land Monday evening.
Our Wonderful Oil of Tulip wave,
$6, Mrs. Davis, operator, starting
Saturday, June 4. Coxen & Chapin,
Hotel Shop, phone 1112.
Mrs. E. W. Christopherson, clerk
of Davis school, was a visitor in
the county seat Wednesday, accom
panied by her young son. The
Christophersons live southwest of
lone where conditions were never
better at this time of the year for
an abundant havest of wheat.
Leo Gorger, wheat raiser of the
north end of the county, was look
ing after business in Heppner Wed
nesday. The weather conditions
continued ideal for the wheat and
a heavy yield is in prospect. No
damage reported from recent hail
storms in that locality.
Al Henriksen and son Oral were
in Heppner Friday from Pendleton
where Oral is engaged in business.
The elder Henriksen now makes
his home at Rainier, Wash., where
he is running a farm. He was
called to Heppner on matters of
Mrs. M. Belle Thompson is a
guest at the home of her son, Ralph
Thompson on Willow creek. Mrs.
Thompson arrived from her home
at Portland to be present at the Me
morial Day exercises.
Bishop W. P. Remington and
Mrs. Remington were at Heppner
Tuesday afternoon and evening, the
bishop conducting confirmation ser
vices at All Saints' Episcopal
Mr. and Mrs. D. C. Wells and son
Woodrow were guests here Monday
of Mr. and Mrs. Richard Wells.
They came over from their Pendle
ton home for the Memorial ser
Mrs. Ida Dutton came up from
her Portland home the end of the
week and has been a guest at the
home of Mr. and Mrs. John J.
Wightman at Alfalfa Lawn Dairy.
Dr. and Mrs. M. A. Leach were
visitors in this city Monday from
their home at Pendleton. They
were guests at the home of Dr. and
Mrs. A. D. McMurdo.
Mr. and Mrs. A. E. Wattenburger
and Earle made a business trip to
Pendleton Thursday.
Mr. Geiger and sons, Harold and
Bill, returned Sunday from Cor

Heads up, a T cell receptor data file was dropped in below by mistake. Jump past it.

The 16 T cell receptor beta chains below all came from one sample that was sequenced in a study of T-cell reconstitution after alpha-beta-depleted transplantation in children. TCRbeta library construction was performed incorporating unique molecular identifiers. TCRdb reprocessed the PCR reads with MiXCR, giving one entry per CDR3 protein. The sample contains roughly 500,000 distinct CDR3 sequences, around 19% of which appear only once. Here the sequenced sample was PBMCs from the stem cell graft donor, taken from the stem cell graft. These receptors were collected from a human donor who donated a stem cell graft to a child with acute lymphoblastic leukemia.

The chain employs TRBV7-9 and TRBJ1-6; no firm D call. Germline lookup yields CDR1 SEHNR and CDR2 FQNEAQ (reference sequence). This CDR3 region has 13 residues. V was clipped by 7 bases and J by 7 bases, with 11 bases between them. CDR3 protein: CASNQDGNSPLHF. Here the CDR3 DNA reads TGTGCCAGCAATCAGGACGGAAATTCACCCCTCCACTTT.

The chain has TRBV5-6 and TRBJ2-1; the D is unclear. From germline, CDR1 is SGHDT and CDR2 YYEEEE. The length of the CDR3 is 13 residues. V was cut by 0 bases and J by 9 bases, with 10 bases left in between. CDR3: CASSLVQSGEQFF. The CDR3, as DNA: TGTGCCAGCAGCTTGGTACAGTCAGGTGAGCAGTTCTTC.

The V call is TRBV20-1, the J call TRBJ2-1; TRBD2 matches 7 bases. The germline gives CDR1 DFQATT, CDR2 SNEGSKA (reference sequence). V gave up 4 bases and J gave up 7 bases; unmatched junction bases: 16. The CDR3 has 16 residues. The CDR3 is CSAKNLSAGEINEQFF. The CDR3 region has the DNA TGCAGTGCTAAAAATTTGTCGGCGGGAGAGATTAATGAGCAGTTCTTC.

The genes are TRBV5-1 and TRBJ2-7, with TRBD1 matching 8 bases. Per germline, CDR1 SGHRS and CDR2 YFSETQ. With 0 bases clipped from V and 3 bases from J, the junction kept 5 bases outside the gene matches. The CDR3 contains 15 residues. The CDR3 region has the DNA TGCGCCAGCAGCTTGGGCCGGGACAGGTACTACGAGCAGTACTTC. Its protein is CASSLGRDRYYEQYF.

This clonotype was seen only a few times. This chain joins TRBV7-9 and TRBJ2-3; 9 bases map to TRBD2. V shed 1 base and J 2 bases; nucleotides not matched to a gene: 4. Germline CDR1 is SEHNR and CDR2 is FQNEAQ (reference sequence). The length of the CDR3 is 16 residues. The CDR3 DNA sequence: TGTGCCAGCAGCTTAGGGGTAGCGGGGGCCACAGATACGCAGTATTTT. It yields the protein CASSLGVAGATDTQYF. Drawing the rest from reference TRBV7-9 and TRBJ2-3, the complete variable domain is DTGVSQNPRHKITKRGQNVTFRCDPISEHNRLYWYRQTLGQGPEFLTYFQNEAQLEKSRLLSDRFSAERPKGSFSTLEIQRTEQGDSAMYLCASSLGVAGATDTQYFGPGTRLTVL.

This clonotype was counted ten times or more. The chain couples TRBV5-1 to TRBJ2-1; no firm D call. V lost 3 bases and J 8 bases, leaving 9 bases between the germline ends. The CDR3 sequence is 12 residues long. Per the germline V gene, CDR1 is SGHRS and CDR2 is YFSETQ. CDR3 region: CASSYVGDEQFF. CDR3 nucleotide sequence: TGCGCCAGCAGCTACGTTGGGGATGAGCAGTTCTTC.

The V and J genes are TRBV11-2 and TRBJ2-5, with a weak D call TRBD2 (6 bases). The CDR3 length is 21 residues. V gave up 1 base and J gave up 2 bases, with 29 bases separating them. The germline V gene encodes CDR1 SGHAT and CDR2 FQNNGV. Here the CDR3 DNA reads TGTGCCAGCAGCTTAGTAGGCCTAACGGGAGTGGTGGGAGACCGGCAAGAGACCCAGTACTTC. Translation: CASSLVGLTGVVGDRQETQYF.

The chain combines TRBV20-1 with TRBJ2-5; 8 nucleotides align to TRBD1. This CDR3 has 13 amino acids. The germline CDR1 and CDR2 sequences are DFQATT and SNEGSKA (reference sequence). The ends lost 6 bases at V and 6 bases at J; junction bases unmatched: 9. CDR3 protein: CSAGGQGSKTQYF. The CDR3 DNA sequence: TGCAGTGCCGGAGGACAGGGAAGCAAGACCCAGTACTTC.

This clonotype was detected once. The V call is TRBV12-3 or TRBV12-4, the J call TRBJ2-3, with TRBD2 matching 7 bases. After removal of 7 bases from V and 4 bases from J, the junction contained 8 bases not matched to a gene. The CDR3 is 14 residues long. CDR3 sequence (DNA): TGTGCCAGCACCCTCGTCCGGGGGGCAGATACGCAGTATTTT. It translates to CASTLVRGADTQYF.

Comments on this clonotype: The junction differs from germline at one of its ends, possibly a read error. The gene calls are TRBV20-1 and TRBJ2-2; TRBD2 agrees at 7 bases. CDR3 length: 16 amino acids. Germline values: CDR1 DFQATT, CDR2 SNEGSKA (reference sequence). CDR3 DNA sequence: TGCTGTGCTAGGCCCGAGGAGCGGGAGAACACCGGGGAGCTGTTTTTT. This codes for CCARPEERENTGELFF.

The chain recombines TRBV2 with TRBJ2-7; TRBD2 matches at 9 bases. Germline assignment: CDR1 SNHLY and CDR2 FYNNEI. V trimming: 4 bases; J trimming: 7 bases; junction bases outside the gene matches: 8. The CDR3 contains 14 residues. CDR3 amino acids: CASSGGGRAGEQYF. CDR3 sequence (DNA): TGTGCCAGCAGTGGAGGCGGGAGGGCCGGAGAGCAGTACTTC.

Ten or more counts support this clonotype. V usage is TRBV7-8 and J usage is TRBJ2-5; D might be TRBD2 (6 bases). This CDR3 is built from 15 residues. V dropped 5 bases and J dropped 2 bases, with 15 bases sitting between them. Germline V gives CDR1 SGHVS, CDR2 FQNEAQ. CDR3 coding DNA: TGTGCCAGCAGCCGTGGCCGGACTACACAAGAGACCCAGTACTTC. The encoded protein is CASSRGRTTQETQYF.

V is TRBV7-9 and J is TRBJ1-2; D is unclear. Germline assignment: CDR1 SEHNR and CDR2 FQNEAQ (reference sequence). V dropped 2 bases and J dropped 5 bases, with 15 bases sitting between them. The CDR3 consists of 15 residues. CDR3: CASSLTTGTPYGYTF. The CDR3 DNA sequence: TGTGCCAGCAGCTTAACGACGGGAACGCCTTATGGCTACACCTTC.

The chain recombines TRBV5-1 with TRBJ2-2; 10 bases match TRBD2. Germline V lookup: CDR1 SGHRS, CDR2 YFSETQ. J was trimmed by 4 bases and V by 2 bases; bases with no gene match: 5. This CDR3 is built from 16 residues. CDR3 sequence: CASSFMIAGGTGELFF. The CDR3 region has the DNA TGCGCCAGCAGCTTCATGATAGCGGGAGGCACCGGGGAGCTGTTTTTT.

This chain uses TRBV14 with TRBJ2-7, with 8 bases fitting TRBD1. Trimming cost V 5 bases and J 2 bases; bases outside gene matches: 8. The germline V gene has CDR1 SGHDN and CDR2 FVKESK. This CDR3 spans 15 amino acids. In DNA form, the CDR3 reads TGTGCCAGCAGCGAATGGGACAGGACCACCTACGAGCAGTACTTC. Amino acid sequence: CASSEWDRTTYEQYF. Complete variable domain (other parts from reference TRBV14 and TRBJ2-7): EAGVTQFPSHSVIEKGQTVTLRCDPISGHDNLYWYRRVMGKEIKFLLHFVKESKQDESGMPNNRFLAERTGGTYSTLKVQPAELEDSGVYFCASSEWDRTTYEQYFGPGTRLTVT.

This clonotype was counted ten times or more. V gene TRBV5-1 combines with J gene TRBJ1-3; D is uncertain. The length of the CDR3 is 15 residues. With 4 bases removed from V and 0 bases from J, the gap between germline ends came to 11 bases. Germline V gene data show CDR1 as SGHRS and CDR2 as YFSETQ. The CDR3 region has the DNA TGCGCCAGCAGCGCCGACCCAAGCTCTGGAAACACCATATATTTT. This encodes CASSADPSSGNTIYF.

vallis where they were called by
the death of Kenneth Geiger, bro
ther of Bill and Harold.
Frank and Henry Carlson left
Sunday for Portland.
Mrs. O. F. Thompson and O. F.
Bartholomew returned home Sun
day from Bonners Ferry, Idaho,
where they had been visiting since
Wednesday. Lila Bartholomew will
stay there for a couple of weeks
before returning home.
The sudden and heavy rain storm
put an immediate stop to the base
ball game Sunday between Pine
City and Lexington. When the
srame ended the score was 7 to 3
in favor of Pine City.
Mr. and Mrs. Luther Henley of
Hay, Wash., visited at the J. S.
World Custom Observed
t i . I C nAA lUkitirtt nefi nf
Moore home over the week end.
Mr. Henley Is a nephew of Mr.
Mr. and Mrs. W. D. Nelll and
family, Roy Ncill and Alma attend
ed church In Hermiston Sunday
Mr. and Mrs. Bert Young visited
Sunday and Monday at the homes
of their parents, Mr. and Mrs. Bill
McCarty and Herman Young. They
returned to their home in The
Dalles Monday evening. Mrs. Em
ery Cox and children returned
home with them:
Mrs. Percy Jarmon and Oscar at
tended church in Hermiston Sun
Mrs. C. W. Neill and children,
Louise, Jean and Gwenneth, visited
at the home of her parents, Mr.
and Mrs. J. S. Moore, Saturday eve
ning and Sunday.
Bert Young pitched for the Pine
City team at the ball game Sunday.
Lon Wattenburger started cut
ting his rye Monday.
Mrs. Ollie Neill and daughter
Oleta made a trip to Hermiston
John Moore and Hugh Neill who
went to Meacham with a bunch of
horses Wednesday, returned home
Saturday evening. s
Lloyd Baldrigde spent Sunday
and Sunday night at the A. E. Wat
tenburger home.
The Butter River Pirates will
play Lexington at Pine City next
Sunday, June 5.
Fred Bartholomew and children
of Estacada visited at the C. H.
Bartholomew home Monday after
Miss Marie Young went to La
Grande Tuesday morning.
Knowledge Routs
Fear of Disease
KIT'S old-fashioned to be afraid of
tuberculosis," states Dr. H. E.
Klelnschmidt, director of health
education of the National Tubercu
losis Association. "The present gen
eration is coming to know that many
of the beliefs of their fathers are
"There wag a time, not a genera
tion ago, when the fear of tubercu
losis among the general public
amounted to en unreasoning phobia.
Every case
comes from
nMAfnAn t
based on the belief that it was
hereditary and therefore a family
taint, and that It was necessarily fa
tal. Often this dread was so wide
spread as to result in opposition to
the building of sanatoriums. People
thought the air of the neighborhood
would be contaminated. Pedestri
ans sometimes took detours to avoid
these Institutions. In one ignorant
community, amoke blown toward
the town from the chimneys of th
Institution almost provoked a panic
because It was believed filled with
"Today much of this fear has
been dispelled by a more general
understanding of just how tuber
culosis is contracted. We know that